I'm sure the people who ran the restaurant must have wondered what was wrong with us. We'd brought our goofy symbolic PACS hats, my make-up was still smeared, the Professor was still exhausted from driving until 4 a.m. the night before ... and once the meals came, I couldn't even eat. I was car sick — for the first time ever — from our winding adventure along the mountain roads.

This, however, was not the worst of it. We still had to break the news of our elopement to our families. And, well ... there's a hell of a lot that happened after this — that's all I can say for now. The awkwardness of our post-PACS life and the fact that we almost ran away from it shortly after ... I'll have to save for the book! (The main picture on the book page is from that day in Luceram.)

Now back to the present!

9 comments:

  1. Congrats to you!
    I seriously didn't realize that the PACS was so easy administratively- how long in advance did you have to make the appointment?

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  2. How long in advance? Maybe a month or two? We really, really didn't give ourselves enough time to let it set in before we went. It had to set in after...

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  3. Too hilarious!
    Re: the photos, I totally get it. We didn't do the "bride getting dressed" photos or the "bride putting on makeup" photos. We did what was "us". Don't worry about whether you'll look back and regret anything. Chances are, if you had wanted those photos you would have had a different type of ceremony altogether.

    Again, congrats. And, great post!

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  4. OK, so it wasn't picture perfect and the day all little girls dream of (mine wasn't either... not by a long shot!) but you have told the tale very well and have left me wanting more :-)

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  5. Tanya: What was one of your "us" photos? I'm curious...

    Sara Louise: Yours wasn't? Where was it? I hope you still have some nice photos to remember the day!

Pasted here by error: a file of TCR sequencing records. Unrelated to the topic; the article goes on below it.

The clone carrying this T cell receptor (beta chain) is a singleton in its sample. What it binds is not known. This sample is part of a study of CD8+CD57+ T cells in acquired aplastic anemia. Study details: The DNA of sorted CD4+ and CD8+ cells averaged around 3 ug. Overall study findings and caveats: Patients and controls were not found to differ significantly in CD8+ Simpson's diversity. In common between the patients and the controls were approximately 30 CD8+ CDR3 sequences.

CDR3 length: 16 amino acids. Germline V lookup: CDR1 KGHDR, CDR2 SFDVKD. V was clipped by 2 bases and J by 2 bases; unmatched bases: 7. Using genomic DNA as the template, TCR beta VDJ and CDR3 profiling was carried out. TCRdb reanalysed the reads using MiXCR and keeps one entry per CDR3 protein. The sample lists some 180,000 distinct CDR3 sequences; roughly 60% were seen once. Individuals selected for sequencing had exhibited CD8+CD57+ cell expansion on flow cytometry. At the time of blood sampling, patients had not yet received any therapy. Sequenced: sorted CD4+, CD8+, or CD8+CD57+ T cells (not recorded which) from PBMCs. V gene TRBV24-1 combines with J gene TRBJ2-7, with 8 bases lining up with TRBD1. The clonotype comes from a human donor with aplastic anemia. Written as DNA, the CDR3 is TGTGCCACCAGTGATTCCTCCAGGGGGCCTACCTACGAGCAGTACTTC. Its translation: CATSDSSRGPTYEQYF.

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  6. We didn't have those kinds of photos at all. We decided the day was for our choosing so we choose where and with whom to spend the day. We had the ceremony and dinner at a resto in Toronto. I did my hair and makeup; D zipped me up. The limo pick us up from the hotel with a stop at UofT for photos and then off to the ceremony. Simple and what we wanted. I didn't want the photos you mentioned (much to my mother's disappointment), but really, it was our day so we did what pleased us.

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  7. Tanya:
    That sounds wonderful. That was basically our philosophy as well. I really just wanted photos of the flower I'd put in my hair since the Prof was the only one who could have told me if it looked okay. I'm glad for the few photos we did end up getting... even with the make-up smudges. It's just nice to have a few lasting images to help you remember!
    Love that you stopped at UofT. Those buildings are beautiful.

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  8. I just love every word you write :) makes me feel so happy. I am new to your world by just loving it and can't wait to read the book. BTW: did the professor forget to tell u how beautiful u are today ? ;)
    Indeed u r pretty and a lovely lady:* glad to read u every day.

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  9. Anita: Glad you're enjoying the story!

    The Prof kept the "Did I tell you you were beautiful today" joke up for a year. Every day. But then he came up with a few other ones :)